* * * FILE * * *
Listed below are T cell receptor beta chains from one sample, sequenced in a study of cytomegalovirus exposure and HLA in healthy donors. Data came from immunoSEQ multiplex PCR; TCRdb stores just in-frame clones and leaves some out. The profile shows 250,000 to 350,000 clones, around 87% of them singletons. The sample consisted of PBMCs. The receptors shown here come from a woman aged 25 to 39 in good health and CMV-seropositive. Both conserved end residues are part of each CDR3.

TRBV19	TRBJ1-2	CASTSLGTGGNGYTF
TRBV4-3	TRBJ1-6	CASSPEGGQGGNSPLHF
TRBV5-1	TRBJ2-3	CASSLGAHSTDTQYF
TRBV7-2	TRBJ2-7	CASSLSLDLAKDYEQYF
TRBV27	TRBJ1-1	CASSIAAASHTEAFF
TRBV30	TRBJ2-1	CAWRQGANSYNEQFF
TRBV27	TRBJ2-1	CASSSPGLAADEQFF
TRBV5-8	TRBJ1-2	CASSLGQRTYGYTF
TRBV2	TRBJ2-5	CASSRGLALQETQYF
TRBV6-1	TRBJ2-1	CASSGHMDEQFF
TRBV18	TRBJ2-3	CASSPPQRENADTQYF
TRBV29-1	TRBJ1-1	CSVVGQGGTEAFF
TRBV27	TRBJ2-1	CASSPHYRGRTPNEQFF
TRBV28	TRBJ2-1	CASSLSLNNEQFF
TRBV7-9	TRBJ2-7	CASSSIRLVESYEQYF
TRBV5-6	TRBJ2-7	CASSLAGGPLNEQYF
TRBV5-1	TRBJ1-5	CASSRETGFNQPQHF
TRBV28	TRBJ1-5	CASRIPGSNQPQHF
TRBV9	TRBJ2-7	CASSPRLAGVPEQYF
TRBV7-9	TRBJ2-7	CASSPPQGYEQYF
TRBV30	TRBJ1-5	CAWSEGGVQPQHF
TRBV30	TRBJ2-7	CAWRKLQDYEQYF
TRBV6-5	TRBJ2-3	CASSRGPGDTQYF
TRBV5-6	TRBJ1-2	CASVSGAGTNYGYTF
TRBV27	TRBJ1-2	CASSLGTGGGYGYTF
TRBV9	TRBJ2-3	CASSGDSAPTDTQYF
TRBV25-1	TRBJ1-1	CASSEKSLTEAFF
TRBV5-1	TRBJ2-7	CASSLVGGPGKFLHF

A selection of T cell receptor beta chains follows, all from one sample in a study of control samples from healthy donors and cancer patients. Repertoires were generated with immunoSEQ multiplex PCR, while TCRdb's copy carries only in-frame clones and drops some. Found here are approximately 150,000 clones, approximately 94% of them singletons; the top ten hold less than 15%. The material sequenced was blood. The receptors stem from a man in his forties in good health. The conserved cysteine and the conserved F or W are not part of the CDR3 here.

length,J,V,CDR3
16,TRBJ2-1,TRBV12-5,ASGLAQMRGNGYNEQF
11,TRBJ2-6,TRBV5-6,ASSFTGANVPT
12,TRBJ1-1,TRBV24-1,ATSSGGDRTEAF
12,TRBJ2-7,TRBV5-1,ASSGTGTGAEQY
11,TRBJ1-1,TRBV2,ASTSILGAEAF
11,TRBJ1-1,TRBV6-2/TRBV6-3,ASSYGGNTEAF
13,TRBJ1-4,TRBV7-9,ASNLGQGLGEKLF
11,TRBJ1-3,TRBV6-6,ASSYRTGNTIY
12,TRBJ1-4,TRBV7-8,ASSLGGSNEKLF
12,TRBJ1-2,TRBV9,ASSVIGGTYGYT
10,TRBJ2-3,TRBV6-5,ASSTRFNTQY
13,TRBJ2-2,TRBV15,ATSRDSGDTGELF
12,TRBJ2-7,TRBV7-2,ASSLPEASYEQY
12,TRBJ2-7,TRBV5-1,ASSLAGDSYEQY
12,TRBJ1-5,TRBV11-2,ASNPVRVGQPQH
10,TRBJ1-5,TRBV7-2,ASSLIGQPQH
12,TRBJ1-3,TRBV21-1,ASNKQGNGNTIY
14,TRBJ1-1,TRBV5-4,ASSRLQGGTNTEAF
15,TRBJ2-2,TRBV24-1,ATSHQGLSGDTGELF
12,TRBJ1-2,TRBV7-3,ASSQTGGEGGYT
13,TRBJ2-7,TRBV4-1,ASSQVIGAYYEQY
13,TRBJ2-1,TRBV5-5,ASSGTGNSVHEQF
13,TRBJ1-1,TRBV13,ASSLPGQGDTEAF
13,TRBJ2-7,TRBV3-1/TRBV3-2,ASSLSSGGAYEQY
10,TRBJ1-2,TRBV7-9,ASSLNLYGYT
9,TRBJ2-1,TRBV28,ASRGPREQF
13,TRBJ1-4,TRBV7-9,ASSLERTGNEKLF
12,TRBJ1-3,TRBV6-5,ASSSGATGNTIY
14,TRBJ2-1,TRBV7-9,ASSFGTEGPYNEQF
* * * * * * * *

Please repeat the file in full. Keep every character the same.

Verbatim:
Listed below are T cell receptor beta chains from one sample, sequenced in a study of cytomegalovirus exposure and HLA in healthy donors. Data came from immunoSEQ multiplex PCR; TCRdb stores just in-frame clones and leaves some out. The profile shows 250,000 to 350,000 clones, around 87% of them singletons. The sample consisted of PBMCs. The receptors shown here come from a woman aged 25 to 39 in good health and CMV-seropositive. Both conserved end residues are part of each CDR3.

TRBV19	TRBJ1-2	CASTSLGTGGNGYTF
TRBV4-3	TRBJ1-6	CASSPEGGQGGNSPLHF
TRBV5-1	TRBJ2-3	CASSLGAHSTDTQYF
TRBV7-2	TRBJ2-7	CASSLSLDLAKDYEQYF
TRBV27	TRBJ1-1	CASSIAAASHTEAFF
TRBV30	TRBJ2-1	CAWRQGANSYNEQFF
TRBV27	TRBJ2-1	CASSSPGLAADEQFF
TRBV5-8	TRBJ1-2	CASSLGQRTYGYTF
TRBV2	TRBJ2-5	CASSRGLALQETQYF
TRBV6-1	TRBJ2-1	CASSGHMDEQFF
TRBV18	TRBJ2-3	CASSPPQRENADTQYF
TRBV29-1	TRBJ1-1	CSVVGQGGTEAFF
TRBV27	TRBJ2-1	CASSPHYRGRTPNEQFF
TRBV28	TRBJ2-1	CASSLSLNNEQFF
TRBV7-9	TRBJ2-7	CASSSIRLVESYEQYF
TRBV5-6	TRBJ2-7	CASSLAGGPLNEQYF
TRBV5-1	TRBJ1-5	CASSRETGFNQPQHF
TRBV28	TRBJ1-5	CASRIPGSNQPQHF
TRBV9	TRBJ2-7	CASSPRLAGVPEQYF
TRBV7-9	TRBJ2-7	CASSPPQGYEQYF
TRBV30	TRBJ1-5	CAWSEGGVQPQHF
TRBV30	TRBJ2-7	CAWRKLQDYEQYF
TRBV6-5	TRBJ2-3	CASSRGPGDTQYF
TRBV5-6	TRBJ1-2	CASVSGAGTNYGYTF
TRBV27	TRBJ1-2	CASSLGTGGGYGYTF
TRBV9	TRBJ2-3	CASSGDSAPTDTQYF
TRBV25-1	TRBJ1-1	CASSEKSLTEAFF
TRBV5-1	TRBJ2-7	CASSLVGGPGKFLHF

A selection of T cell receptor beta chains follows, all from one sample in a study of control samples from healthy donors and cancer patients. Repertoires were generated with immunoSEQ multiplex PCR, while TCRdb's copy carries only in-frame clones and drops some. Found here are approximately 150,000 clones, approximately 94% of them singletons; the top ten hold less than 15%. The material sequenced was blood. The receptors stem from a man in his forties in good health. The conserved cysteine and the conserved F or W are not part of the CDR3 here.

length,J,V,CDR3
16,TRBJ2-1,TRBV12-5,ASGLAQMRGNGYNEQF
11,TRBJ2-6,TRBV5-6,ASSFTGANVPT
12,TRBJ1-1,TRBV24-1,ATSSGGDRTEAF
12,TRBJ2-7,TRBV5-1,ASSGTGTGAEQY
11,TRBJ1-1,TRBV2,ASTSILGAEAF
11,TRBJ1-1,TRBV6-2/TRBV6-3,ASSYGGNTEAF
13,TRBJ1-4,TRBV7-9,ASNLGQGLGEKLF
11,TRBJ1-3,TRBV6-6,ASSYRTGNTIY
12,TRBJ1-4,TRBV7-8,ASSLGGSNEKLF
12,TRBJ1-2,TRBV9,ASSVIGGTYGYT
10,TRBJ2-3,TRBV6-5,ASSTRFNTQY
13,TRBJ2-2,TRBV15,ATSRDSGDTGELF
12,TRBJ2-7,TRBV7-2,ASSLPEASYEQY
12,TRBJ2-7,TRBV5-1,ASSLAGDSYEQY
12,TRBJ1-5,TRBV11-2,ASNPVRVGQPQH
10,TRBJ1-5,TRBV7-2,ASSLIGQPQH
12,TRBJ1-3,TRBV21-1,ASNKQGNGNTIY
14,TRBJ1-1,TRBV5-4,ASSRLQGGTNTEAF
15,TRBJ2-2,TRBV24-1,ATSHQGLSGDTGELF
12,TRBJ1-2,TRBV7-3,ASSQTGGEGGYT
13,TRBJ2-7,TRBV4-1,ASSQVIGAYYEQY
13,TRBJ2-1,TRBV5-5,ASSGTGNSVHEQF
13,TRBJ1-1,TRBV13,ASSLPGQGDTEAF
13,TRBJ2-7,TRBV3-1/TRBV3-2,ASSLSSGGAYEQY
10,TRBJ1-2,TRBV7-9,ASSLNLYGYT
9,TRBJ2-1,TRBV28,ASRGPREQF
13,TRBJ1-4,TRBV7-9,ASSLERTGNEKLF
12,TRBJ1-3,TRBV6-5,ASSSGATGNTIY
14,TRBJ2-1,TRBV7-9,ASSFGTEGPYNEQF